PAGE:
Obama administration cheers progress on Syria weapons

The Obama administration on Tuesday cheered news that the first batch of chemical weapons had left Syria. 

The United Nations announcement is a win for the administration, which negotiated the elimination of Bashar Assad's arsenal with Russia after threatening military action last year. Syria's most dangerous weapons were supposed to have left the country by Dec. 31, but the war-wracked country missed that deadline.

“We, of course, welcome the announcement ... that an initial amount of priority chemical materials were removed from Syria today,” said State Department spokeswoman Marie Harf. “This represents continued progress toward the elimination of Syria's chemical weapons program. Much more needs to be done.”

“As the international community has made clear, it is the Assad regime's responsibility to transport its chemicals to Latakia safely to facilitate their removal. We expect them to meet their obligations to do so.”

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She said the administration has “no reason to believe that the regime has gone back on any aspect of their promise.”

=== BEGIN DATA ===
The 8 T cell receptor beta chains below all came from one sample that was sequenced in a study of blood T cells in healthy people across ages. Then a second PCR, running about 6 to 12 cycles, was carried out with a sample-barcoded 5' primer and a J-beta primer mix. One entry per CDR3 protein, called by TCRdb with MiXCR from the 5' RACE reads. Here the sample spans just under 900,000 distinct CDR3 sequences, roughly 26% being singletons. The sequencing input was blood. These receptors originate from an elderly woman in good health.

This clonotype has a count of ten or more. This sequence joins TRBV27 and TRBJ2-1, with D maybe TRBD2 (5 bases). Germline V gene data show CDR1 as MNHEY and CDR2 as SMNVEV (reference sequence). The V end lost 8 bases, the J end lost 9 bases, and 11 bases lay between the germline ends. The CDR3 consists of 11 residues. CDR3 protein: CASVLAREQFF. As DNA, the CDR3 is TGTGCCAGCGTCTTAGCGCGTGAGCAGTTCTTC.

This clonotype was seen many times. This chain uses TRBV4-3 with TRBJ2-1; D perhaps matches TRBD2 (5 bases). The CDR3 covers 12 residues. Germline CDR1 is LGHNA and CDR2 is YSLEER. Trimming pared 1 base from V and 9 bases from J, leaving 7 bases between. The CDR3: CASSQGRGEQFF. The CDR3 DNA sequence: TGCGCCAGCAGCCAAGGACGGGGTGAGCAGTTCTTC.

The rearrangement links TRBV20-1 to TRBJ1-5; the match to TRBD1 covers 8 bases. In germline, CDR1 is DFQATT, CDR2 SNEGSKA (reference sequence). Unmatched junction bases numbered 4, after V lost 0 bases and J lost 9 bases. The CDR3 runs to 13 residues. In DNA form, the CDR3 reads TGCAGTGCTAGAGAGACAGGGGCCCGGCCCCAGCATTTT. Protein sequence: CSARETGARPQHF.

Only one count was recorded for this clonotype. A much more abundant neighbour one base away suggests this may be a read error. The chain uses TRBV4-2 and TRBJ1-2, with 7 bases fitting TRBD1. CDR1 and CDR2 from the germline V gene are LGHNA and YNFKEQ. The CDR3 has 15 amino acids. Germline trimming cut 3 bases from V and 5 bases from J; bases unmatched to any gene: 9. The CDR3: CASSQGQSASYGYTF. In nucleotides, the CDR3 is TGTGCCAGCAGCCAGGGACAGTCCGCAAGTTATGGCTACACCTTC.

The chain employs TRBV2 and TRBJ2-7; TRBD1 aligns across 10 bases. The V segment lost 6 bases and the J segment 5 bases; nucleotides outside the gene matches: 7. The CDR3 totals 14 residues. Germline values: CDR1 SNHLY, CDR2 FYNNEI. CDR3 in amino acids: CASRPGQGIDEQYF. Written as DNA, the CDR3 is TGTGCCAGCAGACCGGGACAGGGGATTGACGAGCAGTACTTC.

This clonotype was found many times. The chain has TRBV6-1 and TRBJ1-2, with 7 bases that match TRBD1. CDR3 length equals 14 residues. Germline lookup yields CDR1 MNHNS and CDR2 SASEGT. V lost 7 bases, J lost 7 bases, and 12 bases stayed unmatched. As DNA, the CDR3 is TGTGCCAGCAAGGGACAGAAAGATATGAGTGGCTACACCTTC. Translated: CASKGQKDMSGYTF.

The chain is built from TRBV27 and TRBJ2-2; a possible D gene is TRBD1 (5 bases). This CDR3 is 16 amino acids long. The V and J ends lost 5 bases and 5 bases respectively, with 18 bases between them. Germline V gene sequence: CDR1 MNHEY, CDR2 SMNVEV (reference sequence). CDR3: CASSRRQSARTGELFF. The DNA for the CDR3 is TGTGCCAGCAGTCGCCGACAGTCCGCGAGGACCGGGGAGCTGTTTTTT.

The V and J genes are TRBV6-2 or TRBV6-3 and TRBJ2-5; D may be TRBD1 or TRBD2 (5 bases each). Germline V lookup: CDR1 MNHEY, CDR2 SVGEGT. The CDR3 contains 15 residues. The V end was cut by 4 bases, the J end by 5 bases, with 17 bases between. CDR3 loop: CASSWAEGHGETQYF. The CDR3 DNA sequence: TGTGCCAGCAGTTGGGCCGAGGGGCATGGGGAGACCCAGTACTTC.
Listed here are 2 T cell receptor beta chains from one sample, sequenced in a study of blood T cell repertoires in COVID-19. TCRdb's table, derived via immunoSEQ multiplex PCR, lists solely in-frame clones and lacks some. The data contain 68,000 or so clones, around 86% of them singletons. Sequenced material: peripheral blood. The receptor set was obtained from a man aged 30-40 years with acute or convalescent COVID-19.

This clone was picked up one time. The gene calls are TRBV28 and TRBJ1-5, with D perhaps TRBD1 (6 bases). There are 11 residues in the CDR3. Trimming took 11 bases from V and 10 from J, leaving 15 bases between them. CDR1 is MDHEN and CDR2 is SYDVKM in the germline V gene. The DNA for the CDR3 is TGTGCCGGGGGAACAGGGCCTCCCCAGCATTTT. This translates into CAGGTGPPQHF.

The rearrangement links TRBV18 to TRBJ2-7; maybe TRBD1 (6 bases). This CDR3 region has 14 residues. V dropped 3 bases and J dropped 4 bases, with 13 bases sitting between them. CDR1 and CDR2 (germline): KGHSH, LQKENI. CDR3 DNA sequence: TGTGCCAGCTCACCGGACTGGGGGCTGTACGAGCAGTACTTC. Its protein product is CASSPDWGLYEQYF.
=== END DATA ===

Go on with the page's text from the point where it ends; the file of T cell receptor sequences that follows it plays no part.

Republicans who have called for the U.S. to play a greater role in combating Assad remained critical.

“I'm not too astonished that that should finally happen, but the fact is that there's also a planeload of weapons landing in Damascus airport from Moscow today, and they are killing and slaughtering Syrians indiscriminately,” Sen. John McCain (R-Ariz.) told The Hill. “The latest is these cluster bombs that they're dropping on the Syrian people. It is bizarre and Orwellian and shameful.”

Fellow Senate Foreign Relations panel member Marco Rubio (R-Fla.), a potential 2016 presidential candidate, said the situation in Iraq is a direct consequence of the administration's reluctance to get more involved in the almost three-year-old civil war in Syria. 

“Al Qaeda-linked groups are using Syria as a staging ground to carry out operations in Iraq,” Rubio told The Hill. “That's one of the reasons why we needed to care about what was happening in Syria, and unfortunately the administration didn't have, in my opinion, a well thought-out approach to it.”

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